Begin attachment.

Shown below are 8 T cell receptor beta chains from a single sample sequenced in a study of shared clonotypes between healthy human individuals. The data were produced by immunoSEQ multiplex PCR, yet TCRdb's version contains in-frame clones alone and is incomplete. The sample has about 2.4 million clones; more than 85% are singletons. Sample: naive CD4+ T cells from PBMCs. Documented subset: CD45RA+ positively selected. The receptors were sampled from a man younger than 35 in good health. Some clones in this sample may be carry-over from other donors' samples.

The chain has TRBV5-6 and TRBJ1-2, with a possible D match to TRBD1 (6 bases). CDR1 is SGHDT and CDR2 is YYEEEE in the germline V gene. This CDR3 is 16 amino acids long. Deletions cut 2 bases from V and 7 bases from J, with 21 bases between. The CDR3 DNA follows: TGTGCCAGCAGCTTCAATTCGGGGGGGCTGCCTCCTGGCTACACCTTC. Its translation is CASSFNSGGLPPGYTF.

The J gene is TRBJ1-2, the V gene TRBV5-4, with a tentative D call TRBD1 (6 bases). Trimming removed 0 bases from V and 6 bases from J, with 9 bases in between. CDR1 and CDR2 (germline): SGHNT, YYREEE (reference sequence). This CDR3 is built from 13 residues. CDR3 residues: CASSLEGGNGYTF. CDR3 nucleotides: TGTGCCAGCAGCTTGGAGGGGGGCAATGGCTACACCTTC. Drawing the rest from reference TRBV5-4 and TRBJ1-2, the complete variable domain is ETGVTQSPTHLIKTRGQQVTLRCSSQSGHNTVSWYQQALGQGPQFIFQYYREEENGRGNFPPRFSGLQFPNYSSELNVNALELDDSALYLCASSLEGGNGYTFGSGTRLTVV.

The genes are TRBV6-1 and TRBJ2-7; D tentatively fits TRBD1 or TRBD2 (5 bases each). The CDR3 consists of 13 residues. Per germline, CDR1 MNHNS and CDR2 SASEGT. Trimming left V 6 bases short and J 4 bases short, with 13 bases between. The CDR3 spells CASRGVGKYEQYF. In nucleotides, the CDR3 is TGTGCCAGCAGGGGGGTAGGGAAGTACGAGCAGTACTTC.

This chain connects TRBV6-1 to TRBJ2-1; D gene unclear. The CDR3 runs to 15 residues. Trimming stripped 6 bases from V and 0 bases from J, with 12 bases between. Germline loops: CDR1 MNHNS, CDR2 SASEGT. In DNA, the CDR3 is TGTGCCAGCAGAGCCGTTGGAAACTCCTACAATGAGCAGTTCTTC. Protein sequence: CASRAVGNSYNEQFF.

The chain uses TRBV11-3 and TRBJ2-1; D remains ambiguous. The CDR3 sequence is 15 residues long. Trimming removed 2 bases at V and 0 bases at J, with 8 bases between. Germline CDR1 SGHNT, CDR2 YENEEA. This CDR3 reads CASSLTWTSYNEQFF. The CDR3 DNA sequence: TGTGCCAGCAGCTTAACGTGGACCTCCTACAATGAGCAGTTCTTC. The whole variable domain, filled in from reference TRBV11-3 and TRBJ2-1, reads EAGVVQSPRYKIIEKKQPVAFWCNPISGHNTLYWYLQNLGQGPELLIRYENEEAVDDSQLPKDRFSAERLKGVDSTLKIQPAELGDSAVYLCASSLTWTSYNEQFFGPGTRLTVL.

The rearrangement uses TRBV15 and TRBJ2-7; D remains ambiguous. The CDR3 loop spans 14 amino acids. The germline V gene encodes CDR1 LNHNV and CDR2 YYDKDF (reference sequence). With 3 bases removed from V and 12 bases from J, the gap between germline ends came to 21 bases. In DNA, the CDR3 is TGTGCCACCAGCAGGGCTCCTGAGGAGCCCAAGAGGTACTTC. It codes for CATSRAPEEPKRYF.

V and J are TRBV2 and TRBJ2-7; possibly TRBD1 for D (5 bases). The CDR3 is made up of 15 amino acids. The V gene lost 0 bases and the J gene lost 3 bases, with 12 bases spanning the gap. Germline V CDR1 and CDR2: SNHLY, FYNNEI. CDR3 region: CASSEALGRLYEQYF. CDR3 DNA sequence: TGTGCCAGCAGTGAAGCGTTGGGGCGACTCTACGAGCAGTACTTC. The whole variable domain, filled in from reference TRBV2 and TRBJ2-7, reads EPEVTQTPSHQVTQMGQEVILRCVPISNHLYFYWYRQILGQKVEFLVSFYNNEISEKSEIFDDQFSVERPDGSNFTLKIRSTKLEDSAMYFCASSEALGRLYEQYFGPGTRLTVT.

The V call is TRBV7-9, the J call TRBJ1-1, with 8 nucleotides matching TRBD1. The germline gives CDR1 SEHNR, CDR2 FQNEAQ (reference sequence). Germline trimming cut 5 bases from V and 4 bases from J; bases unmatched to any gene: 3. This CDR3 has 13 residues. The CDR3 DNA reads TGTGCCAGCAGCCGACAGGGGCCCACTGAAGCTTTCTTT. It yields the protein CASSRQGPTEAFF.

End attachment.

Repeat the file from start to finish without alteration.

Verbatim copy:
Shown below are 8 T cell receptor beta chains from a single sample sequenced in a study of shared clonotypes between healthy human individuals. The data were produced by immunoSEQ multiplex PCR, yet TCRdb's version contains in-frame clones alone and is incomplete. The sample has about 2.4 million clones; more than 85% are singletons. Sample: naive CD4+ T cells from PBMCs. Documented subset: CD45RA+ positively selected. The receptors were sampled from a man younger than 35 in good health. Some clones in this sample may be carry-over from other donors' samples.

The chain has TRBV5-6 and TRBJ1-2, with a possible D match to TRBD1 (6 bases). CDR1 is SGHDT and CDR2 is YYEEEE in the germline V gene. This CDR3 is 16 amino acids long. Deletions cut 2 bases from V and 7 bases from J, with 21 bases between. The CDR3 DNA follows: TGTGCCAGCAGCTTCAATTCGGGGGGGCTGCCTCCTGGCTACACCTTC. Its translation is CASSFNSGGLPPGYTF.

The J gene is TRBJ1-2, the V gene TRBV5-4, with a tentative D call TRBD1 (6 bases). Trimming removed 0 bases from V and 6 bases from J, with 9 bases in between. CDR1 and CDR2 (germline): SGHNT, YYREEE (reference sequence). This CDR3 is built from 13 residues. CDR3 residues: CASSLEGGNGYTF. CDR3 nucleotides: TGTGCCAGCAGCTTGGAGGGGGGCAATGGCTACACCTTC. Drawing the rest from reference TRBV5-4 and TRBJ1-2, the complete variable domain is ETGVTQSPTHLIKTRGQQVTLRCSSQSGHNTVSWYQQALGQGPQFIFQYYREEENGRGNFPPRFSGLQFPNYSSELNVNALELDDSALYLCASSLEGGNGYTFGSGTRLTVV.

The genes are TRBV6-1 and TRBJ2-7; D tentatively fits TRBD1 or TRBD2 (5 bases each). The CDR3 consists of 13 residues. Per germline, CDR1 MNHNS and CDR2 SASEGT. Trimming left V 6 bases short and J 4 bases short, with 13 bases between. The CDR3 spells CASRGVGKYEQYF. In nucleotides, the CDR3 is TGTGCCAGCAGGGGGGTAGGGAAGTACGAGCAGTACTTC.

This chain connects TRBV6-1 to TRBJ2-1; D gene unclear. The CDR3 runs to 15 residues. Trimming stripped 6 bases from V and 0 bases from J, with 12 bases between. Germline loops: CDR1 MNHNS, CDR2 SASEGT. In DNA, the CDR3 is TGTGCCAGCAGAGCCGTTGGAAACTCCTACAATGAGCAGTTCTTC. Protein sequence: CASRAVGNSYNEQFF.

The chain uses TRBV11-3 and TRBJ2-1; D remains ambiguous. The CDR3 sequence is 15 residues long. Trimming removed 2 bases at V and 0 bases at J, with 8 bases between. Germline CDR1 SGHNT, CDR2 YENEEA. This CDR3 reads CASSLTWTSYNEQFF. The CDR3 DNA sequence: TGTGCCAGCAGCTTAACGTGGACCTCCTACAATGAGCAGTTCTTC. The whole variable domain, filled in from reference TRBV11-3 and TRBJ2-1, reads EAGVVQSPRYKIIEKKQPVAFWCNPISGHNTLYWYLQNLGQGPELLIRYENEEAVDDSQLPKDRFSAERLKGVDSTLKIQPAELGDSAVYLCASSLTWTSYNEQFFGPGTRLTVL.

The rearrangement uses TRBV15 and TRBJ2-7; D remains ambiguous. The CDR3 loop spans 14 amino acids. The germline V gene encodes CDR1 LNHNV and CDR2 YYDKDF (reference sequence). With 3 bases removed from V and 12 bases from J, the gap between germline ends came to 21 bases. In DNA, the CDR3 is TGTGCCACCAGCAGGGCTCCTGAGGAGCCCAAGAGGTACTTC. It codes for CATSRAPEEPKRYF.

V and J are TRBV2 and TRBJ2-7; possibly TRBD1 for D (5 bases). The CDR3 is made up of 15 amino acids. The V gene lost 0 bases and the J gene lost 3 bases, with 12 bases spanning the gap. Germline V CDR1 and CDR2: SNHLY, FYNNEI. CDR3 region: CASSEALGRLYEQYF. CDR3 DNA sequence: TGTGCCAGCAGTGAAGCGTTGGGGCGACTCTACGAGCAGTACTTC. The whole variable domain, filled in from reference TRBV2 and TRBJ2-7, reads EPEVTQTPSHQVTQMGQEVILRCVPISNHLYFYWYRQILGQKVEFLVSFYNNEISEKSEIFDDQFSVERPDGSNFTLKIRSTKLEDSAMYFCASSEALGRLYEQYFGPGTRLTVT.

The V call is TRBV7-9, the J call TRBJ1-1, with 8 nucleotides matching TRBD1. The germline gives CDR1 SEHNR, CDR2 FQNEAQ (reference sequence). Germline trimming cut 5 bases from V and 4 bases from J; bases unmatched to any gene: 3. This CDR3 has 13 residues. The CDR3 DNA reads TGTGCCAGCAGCCGACAGGGGCCCACTGAAGCTTTCTTT. It yields the protein CASSRQGPTEAFF.